Bilva is a tree sacred to Shiva and hardy to about 20 degrees Fahrenheit. They are calling this "bael fruit tree" but it is known in Ayurveda as bilva or bilwa and almost all parts of the tree are used medicinally. In English, the tree is sometimes called Bengal quince or stone apple. It has a beautiful fruit and is considered among the most sacred of all plants by Hindus.
Carob, open pollinated, 7 seedsCeratonia siliqua
Carob is Mediterranean plant that likes full sun and fast draining soil. It is not very frost tolerant, but does well in the right place. The seeds should be deeply scarified and dropped in boiled water and then left overnight or longer. The seed needs the water before it will germinate. Plant the seeds 1-2 inches deep. The trees take a long time to mature and one needs both male and female plants so several trees should be planted. Years from planting, the pods can be eaten raw or cooked as a chocolate substitute or as animal fodder.
Ginkgo, 20 seeds Ginkgo biloba
Ginkgo trees are considered by some to be living fossils since they have apparently been on this Planet for 150 million years. This is a testament to their strength and endurance. These are fresh seeds and should be planted immediately upon receipt. The germination rate is about 40% and each tree is one sex so another tree of the opposite sex is required to produce fruit and more seeds. The trees cannot be sexed until mature so it is basically necessary to plant a number of trees if one wants seeds. Ginkgo leaves are used in medicine as an anti-radiation remedy as well as brain tonic. The fruit is delicious when roasted or used in a stir fry, but it has a rather unpleasant smell if it rots on the ground. If planting these trees, give them lots of room because they will be around for generations. Do study their needs since they do not like to be transplanted!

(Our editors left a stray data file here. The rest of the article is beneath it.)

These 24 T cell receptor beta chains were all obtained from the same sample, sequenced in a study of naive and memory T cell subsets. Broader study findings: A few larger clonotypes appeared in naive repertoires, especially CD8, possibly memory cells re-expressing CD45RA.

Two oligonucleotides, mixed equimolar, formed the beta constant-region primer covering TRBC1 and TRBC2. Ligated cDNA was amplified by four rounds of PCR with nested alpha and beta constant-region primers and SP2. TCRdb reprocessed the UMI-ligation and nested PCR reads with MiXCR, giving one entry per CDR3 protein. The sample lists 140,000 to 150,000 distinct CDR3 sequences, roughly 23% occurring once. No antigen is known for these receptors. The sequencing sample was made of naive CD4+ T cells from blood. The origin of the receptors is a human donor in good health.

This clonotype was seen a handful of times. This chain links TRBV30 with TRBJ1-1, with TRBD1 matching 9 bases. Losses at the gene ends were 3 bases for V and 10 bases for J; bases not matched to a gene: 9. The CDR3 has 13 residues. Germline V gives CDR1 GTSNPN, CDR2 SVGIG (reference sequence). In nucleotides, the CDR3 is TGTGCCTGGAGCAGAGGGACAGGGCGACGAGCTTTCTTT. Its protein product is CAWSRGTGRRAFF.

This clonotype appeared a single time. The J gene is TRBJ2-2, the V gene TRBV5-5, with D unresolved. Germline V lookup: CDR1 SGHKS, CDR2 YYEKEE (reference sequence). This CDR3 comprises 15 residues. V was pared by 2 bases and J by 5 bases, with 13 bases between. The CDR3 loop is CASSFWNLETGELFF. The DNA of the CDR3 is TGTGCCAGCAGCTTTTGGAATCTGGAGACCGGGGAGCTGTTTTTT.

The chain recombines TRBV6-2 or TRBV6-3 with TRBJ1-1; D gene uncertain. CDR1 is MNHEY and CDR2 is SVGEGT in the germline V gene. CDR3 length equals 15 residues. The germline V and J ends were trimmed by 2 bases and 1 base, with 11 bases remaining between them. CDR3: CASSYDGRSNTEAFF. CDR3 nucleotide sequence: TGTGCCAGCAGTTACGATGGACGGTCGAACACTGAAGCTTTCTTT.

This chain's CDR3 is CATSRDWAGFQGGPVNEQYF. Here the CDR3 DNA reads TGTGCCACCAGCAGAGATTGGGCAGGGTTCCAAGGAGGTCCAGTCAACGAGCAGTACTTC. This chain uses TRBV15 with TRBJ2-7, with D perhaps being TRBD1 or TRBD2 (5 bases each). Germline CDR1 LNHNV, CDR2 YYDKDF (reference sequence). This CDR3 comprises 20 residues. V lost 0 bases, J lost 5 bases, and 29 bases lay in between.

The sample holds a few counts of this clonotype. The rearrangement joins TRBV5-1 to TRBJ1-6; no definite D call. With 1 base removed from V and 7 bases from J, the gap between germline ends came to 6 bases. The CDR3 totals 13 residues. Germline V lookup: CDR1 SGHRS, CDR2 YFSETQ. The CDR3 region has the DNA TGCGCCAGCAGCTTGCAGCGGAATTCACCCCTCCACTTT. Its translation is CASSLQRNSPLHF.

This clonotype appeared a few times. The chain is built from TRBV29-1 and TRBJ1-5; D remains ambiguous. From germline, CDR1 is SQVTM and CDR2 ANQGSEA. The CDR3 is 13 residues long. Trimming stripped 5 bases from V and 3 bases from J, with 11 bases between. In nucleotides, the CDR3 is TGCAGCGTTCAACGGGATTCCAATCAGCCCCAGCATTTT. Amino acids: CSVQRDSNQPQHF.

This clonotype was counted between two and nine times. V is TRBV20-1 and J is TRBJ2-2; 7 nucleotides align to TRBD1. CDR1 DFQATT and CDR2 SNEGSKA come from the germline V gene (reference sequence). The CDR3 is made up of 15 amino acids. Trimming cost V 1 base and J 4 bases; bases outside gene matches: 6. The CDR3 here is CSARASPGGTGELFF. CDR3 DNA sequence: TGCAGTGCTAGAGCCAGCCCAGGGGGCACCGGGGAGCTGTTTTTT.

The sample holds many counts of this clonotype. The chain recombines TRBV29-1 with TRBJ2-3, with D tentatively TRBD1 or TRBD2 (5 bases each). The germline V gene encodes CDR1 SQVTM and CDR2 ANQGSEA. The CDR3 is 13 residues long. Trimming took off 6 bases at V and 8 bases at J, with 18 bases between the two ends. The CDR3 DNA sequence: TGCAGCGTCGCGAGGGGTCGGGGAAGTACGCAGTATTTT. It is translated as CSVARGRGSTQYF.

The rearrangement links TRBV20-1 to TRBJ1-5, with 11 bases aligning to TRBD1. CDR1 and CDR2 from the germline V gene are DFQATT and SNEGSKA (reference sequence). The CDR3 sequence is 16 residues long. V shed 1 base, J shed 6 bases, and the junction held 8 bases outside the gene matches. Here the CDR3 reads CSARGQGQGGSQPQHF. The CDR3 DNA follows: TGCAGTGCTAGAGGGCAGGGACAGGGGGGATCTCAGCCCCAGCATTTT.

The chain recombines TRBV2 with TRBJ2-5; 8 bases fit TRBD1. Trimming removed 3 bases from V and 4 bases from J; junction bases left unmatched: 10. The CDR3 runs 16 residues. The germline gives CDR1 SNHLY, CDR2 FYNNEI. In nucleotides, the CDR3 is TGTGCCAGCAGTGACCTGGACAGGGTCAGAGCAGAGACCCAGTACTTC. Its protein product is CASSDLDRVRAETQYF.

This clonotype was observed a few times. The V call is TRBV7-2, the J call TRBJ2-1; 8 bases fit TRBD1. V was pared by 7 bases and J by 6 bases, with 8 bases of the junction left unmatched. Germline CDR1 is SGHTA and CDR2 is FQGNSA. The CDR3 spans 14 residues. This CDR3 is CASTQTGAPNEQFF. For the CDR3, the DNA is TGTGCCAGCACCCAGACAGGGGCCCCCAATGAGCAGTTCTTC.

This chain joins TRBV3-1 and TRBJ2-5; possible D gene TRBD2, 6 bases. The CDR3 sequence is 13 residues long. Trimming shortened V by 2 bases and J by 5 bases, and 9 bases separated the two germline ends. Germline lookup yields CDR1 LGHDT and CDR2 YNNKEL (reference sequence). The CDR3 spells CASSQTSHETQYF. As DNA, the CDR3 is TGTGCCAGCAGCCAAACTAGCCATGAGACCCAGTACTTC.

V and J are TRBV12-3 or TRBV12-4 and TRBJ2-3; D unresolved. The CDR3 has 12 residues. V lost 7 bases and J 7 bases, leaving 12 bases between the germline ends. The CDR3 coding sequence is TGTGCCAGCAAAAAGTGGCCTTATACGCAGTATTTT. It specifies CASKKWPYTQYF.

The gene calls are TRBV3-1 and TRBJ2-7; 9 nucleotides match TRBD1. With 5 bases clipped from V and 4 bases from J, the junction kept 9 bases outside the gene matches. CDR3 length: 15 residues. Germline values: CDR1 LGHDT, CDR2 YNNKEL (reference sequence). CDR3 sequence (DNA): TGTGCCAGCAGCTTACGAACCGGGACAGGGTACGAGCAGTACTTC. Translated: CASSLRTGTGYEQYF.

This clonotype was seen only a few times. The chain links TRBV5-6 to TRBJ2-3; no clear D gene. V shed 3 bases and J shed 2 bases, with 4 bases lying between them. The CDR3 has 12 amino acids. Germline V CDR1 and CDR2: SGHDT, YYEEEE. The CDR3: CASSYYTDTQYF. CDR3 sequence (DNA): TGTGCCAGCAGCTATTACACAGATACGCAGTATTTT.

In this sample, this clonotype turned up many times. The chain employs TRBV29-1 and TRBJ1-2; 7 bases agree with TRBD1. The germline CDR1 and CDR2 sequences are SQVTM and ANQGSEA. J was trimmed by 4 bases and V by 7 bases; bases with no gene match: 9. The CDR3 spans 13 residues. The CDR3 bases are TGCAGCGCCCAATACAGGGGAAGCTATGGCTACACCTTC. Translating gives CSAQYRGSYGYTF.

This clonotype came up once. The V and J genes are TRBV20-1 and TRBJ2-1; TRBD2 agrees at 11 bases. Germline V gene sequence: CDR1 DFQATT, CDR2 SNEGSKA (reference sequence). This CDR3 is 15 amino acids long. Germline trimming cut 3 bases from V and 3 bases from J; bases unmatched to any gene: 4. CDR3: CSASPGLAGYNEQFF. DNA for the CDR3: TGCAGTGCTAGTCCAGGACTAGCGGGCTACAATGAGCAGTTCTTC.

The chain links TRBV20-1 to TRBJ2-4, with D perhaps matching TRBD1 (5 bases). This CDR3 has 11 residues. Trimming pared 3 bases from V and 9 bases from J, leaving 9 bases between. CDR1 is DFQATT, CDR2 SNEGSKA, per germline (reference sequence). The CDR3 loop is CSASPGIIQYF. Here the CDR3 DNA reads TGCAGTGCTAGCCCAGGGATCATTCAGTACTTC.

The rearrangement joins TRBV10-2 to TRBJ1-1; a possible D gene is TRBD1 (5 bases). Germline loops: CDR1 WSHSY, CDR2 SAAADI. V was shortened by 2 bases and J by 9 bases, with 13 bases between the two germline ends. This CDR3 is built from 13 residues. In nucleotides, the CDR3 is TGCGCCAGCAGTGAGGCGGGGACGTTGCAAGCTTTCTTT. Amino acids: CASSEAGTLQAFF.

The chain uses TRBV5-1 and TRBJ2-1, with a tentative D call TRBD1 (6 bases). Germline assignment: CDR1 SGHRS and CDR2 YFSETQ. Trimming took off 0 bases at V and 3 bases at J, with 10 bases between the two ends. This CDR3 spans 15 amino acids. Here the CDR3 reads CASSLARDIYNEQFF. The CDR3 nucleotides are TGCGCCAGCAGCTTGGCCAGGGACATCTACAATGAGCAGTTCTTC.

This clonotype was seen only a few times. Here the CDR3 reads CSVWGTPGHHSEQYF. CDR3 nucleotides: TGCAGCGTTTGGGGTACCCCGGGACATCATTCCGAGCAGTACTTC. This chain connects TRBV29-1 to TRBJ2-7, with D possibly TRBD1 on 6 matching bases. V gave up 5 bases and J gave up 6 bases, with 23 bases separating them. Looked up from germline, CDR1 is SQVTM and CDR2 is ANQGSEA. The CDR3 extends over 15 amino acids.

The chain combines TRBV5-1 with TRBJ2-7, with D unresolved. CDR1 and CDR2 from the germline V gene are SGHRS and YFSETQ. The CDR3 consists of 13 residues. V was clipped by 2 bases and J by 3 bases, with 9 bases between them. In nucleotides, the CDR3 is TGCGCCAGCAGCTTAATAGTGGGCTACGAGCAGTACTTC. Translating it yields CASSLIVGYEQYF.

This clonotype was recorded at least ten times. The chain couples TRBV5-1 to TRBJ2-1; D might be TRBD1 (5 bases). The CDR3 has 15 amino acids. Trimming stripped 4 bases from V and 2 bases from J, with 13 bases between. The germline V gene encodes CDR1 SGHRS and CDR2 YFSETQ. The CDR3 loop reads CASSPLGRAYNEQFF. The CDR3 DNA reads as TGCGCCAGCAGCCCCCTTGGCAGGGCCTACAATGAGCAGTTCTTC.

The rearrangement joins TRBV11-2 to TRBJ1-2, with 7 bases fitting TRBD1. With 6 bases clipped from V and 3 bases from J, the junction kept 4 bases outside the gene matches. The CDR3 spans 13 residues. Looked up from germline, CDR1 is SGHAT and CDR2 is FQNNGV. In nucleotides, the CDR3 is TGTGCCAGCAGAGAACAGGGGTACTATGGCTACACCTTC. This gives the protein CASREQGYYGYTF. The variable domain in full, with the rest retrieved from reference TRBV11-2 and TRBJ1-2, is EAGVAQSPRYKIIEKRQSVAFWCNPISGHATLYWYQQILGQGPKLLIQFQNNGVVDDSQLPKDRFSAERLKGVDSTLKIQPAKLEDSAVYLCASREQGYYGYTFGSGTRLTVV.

Sausage Tree, African, 5 seedsKigelia africana
As the name suggests, this tree is native to Africa. It grows slowly to a height of about 60 feet. The "sausages" can be three feet long and the tree has beautiful deep red flowers. It is suitable for zones 9-12 but can be grown indoors or as a bonsai. The main use in Africa is as a famine food for both people and livestock, but the traditional use is for skin conditions, everything from psoriasis to fungal infections. The leaves have antioxidant effects, but what is interesting is that the tree contains lapachol, the same chemical found in pau d"arco so its potential as a cancer herb is being researched.
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